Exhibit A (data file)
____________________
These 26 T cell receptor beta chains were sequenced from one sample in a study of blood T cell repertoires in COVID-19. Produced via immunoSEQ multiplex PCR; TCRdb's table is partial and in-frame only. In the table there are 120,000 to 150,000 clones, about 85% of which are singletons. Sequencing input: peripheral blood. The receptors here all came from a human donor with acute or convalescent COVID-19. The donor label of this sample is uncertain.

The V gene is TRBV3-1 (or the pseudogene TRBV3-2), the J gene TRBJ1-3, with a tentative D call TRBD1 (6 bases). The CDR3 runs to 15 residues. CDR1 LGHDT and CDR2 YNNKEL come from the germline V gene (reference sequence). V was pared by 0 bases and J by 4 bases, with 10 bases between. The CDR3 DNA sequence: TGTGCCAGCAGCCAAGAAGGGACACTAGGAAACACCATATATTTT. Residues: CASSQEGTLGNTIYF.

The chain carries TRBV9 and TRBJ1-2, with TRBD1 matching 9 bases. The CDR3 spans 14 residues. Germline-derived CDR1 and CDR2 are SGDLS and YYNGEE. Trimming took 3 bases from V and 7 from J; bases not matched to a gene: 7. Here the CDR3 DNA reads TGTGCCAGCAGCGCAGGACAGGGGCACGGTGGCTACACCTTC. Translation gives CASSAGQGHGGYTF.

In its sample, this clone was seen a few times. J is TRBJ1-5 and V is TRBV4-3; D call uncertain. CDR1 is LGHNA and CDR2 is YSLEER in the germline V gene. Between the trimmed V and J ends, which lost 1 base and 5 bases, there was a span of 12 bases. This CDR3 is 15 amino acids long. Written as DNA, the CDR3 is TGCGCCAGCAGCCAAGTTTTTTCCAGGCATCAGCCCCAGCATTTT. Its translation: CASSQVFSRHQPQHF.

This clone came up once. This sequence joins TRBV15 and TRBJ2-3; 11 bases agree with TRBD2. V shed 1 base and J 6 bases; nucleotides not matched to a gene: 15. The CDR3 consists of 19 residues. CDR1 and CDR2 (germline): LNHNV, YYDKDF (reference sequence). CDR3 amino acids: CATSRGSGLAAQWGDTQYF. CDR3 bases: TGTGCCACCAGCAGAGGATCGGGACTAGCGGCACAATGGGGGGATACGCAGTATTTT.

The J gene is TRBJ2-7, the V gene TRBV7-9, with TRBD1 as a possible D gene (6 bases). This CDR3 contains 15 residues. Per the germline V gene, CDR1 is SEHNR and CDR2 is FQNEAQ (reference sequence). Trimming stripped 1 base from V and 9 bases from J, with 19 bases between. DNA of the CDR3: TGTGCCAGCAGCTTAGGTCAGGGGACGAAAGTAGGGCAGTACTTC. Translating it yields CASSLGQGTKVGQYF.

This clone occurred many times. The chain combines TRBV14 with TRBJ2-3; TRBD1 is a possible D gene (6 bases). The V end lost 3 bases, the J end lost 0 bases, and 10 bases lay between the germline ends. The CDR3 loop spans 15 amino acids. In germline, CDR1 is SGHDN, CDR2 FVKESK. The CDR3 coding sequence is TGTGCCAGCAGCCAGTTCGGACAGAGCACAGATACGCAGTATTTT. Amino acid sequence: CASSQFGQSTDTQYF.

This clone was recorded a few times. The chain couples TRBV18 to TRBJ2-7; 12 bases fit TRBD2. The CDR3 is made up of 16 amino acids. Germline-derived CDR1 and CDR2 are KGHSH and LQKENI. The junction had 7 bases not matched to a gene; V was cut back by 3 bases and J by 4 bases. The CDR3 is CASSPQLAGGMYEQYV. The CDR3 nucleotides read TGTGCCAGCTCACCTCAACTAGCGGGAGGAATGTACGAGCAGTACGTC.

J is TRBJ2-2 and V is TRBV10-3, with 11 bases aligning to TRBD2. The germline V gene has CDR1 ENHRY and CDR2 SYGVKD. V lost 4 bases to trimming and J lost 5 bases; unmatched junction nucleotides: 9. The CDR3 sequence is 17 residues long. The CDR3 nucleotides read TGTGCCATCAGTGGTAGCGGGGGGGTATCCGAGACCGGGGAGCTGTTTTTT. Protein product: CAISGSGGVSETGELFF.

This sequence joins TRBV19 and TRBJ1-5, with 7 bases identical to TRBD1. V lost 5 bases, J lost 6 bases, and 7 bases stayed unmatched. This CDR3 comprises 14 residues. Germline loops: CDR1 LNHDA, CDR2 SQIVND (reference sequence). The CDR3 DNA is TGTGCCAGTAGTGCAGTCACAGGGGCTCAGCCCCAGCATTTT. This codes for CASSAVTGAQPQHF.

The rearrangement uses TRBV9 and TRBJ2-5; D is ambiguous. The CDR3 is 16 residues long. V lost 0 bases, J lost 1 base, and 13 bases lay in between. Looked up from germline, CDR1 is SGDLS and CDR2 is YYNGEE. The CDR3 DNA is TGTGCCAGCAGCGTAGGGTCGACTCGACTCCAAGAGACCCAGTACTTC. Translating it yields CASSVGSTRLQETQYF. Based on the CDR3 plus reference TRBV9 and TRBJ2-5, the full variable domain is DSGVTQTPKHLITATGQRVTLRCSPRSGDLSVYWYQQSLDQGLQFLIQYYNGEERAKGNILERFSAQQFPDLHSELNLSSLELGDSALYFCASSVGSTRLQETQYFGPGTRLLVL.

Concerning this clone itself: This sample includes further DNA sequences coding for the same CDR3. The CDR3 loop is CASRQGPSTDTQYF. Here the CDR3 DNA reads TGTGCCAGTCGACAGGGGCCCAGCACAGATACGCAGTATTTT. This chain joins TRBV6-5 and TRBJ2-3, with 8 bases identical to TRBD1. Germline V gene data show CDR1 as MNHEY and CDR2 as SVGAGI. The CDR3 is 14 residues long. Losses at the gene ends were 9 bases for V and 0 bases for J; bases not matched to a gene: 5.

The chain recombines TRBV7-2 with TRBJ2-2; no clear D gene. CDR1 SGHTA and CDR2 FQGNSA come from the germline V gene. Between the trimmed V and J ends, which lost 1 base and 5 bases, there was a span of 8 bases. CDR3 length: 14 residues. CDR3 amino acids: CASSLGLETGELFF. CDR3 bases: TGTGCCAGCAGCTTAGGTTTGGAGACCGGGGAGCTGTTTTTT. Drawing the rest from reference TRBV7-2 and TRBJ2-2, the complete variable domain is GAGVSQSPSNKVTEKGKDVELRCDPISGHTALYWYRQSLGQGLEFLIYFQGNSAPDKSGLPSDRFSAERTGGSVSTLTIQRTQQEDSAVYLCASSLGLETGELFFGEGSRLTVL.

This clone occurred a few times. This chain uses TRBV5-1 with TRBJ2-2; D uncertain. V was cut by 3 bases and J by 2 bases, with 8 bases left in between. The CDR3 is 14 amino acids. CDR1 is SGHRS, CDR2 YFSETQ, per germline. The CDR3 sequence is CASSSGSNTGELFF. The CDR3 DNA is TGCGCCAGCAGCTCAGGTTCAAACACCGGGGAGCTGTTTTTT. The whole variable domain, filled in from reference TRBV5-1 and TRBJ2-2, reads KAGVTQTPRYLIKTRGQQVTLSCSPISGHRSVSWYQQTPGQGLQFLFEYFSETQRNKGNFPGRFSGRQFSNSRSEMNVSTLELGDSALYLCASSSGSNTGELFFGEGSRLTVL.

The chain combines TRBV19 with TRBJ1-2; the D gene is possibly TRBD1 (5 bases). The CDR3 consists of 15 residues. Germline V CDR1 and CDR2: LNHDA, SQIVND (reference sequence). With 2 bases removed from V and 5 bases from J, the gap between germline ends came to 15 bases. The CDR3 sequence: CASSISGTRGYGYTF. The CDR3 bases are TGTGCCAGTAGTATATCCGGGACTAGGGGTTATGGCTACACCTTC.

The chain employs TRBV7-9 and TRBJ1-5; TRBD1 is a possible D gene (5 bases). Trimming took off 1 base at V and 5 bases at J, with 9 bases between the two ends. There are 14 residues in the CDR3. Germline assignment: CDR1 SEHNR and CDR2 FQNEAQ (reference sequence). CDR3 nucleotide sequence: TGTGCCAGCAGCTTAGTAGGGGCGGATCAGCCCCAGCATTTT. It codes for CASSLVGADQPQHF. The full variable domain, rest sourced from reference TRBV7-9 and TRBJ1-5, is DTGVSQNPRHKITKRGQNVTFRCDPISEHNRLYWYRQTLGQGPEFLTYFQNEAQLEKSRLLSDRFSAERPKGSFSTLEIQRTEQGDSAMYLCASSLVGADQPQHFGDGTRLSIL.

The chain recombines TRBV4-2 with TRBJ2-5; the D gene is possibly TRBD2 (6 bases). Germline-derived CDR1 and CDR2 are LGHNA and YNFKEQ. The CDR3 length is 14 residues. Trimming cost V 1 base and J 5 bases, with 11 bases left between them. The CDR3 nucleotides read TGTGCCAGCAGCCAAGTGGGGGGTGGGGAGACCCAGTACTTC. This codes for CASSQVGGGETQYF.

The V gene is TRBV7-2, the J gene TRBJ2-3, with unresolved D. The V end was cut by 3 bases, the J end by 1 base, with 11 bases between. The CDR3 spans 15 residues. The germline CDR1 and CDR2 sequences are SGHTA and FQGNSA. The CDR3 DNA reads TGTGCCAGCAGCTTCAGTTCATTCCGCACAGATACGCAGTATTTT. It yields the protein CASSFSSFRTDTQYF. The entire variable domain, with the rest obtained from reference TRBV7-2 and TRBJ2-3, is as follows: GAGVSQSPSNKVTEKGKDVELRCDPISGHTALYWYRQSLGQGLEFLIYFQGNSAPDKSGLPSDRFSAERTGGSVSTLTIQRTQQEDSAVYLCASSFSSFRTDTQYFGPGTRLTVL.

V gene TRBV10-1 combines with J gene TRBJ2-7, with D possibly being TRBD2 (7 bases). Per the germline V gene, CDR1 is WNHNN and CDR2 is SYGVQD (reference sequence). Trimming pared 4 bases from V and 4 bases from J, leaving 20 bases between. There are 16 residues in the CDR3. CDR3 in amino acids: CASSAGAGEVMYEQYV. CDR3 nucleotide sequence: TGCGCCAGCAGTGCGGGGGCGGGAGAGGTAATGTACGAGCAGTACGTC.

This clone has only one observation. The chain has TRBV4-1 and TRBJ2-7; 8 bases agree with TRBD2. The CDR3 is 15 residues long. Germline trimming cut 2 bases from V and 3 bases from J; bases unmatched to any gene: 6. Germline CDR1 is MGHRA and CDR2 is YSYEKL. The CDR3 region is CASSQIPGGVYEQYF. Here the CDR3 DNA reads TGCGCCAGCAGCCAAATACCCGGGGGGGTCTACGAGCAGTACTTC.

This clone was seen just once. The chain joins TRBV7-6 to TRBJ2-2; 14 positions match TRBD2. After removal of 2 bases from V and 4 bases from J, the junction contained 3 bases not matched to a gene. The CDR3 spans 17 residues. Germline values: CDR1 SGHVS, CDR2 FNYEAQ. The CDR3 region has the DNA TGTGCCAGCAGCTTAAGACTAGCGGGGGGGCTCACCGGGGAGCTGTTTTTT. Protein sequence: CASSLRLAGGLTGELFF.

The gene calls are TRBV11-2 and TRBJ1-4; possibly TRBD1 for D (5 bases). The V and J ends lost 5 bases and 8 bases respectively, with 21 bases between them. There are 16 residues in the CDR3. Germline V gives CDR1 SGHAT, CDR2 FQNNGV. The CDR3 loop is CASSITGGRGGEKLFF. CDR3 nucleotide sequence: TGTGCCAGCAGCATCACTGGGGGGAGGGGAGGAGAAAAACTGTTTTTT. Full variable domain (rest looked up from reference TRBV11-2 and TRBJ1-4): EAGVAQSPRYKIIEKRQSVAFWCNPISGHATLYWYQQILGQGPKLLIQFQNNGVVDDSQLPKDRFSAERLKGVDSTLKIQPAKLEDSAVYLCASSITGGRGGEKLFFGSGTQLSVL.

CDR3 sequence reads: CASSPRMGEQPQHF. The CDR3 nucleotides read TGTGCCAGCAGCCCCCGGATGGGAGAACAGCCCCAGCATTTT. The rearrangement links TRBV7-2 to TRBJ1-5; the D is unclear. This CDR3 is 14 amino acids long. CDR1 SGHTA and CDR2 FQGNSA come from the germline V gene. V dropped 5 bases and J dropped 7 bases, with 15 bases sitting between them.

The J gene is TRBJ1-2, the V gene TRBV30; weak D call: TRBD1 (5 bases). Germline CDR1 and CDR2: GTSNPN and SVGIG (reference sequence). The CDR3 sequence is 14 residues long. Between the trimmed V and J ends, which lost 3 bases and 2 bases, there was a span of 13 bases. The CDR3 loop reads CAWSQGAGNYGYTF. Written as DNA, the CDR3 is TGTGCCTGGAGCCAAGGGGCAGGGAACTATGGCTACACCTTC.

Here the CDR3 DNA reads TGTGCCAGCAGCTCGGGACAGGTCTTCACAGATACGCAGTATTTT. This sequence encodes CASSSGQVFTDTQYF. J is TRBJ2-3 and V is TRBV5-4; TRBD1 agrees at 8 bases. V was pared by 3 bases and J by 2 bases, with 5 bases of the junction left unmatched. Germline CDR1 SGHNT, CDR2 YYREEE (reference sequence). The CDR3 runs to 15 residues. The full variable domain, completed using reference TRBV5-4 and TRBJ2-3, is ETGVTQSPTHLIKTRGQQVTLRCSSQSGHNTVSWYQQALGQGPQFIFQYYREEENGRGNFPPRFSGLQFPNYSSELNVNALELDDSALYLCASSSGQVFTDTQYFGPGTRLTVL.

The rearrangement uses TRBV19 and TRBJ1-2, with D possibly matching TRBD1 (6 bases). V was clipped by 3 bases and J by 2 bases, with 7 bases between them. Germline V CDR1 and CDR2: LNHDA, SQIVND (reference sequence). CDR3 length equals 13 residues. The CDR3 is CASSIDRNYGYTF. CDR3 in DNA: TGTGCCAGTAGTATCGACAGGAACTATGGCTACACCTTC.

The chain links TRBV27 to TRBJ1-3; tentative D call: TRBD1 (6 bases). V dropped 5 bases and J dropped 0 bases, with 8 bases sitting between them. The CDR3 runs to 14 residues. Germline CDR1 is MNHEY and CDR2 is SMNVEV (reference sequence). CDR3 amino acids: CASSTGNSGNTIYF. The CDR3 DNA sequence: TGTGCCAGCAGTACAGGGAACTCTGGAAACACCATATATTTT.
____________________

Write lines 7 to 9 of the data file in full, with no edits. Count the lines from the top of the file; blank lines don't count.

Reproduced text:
This clone occurred many times. The chain combines TRBV14 with TRBJ2-3; TRBD1 is a possible D gene (6 bases). The V end lost 3 bases, the J end lost 0 bases, and 10 bases lay between the germline ends. The CDR3 loop spans 15 amino acids. In germline, CDR1 is SGHDN, CDR2 FVKESK. The CDR3 coding sequence is TGTGCCAGCAGCCAGTTCGGACAGAGCACAGATACGCAGTATTTT. Amino acid sequence: CASSQFGQSTDTQYF.

This clone was recorded a few times. The chain couples TRBV18 to TRBJ2-7; 12 bases fit TRBD2. The CDR3 is made up of 16 amino acids. Germline-derived CDR1 and CDR2 are KGHSH and LQKENI. The junction had 7 bases not matched to a gene; V was cut back by 3 bases and J by 4 bases. The CDR3 is CASSPQLAGGMYEQYV. The CDR3 nucleotides read TGTGCCAGCTCACCTCAACTAGCGGGAGGAATGTACGAGCAGTACGTC.

J is TRBJ2-2 and V is TRBV10-3, with 11 bases aligning to TRBD2. The germline V gene has CDR1 ENHRY and CDR2 SYGVKD. V lost 4 bases to trimming and J lost 5 bases; unmatched junction nucleotides: 9. The CDR3 sequence is 17 residues long. The CDR3 nucleotides read TGTGCCATCAGTGGTAGCGGGGGGGTATCCGAGACCGGGGAGCTGTTTTTT. Protein product: CAISGSGGVSETGELFF.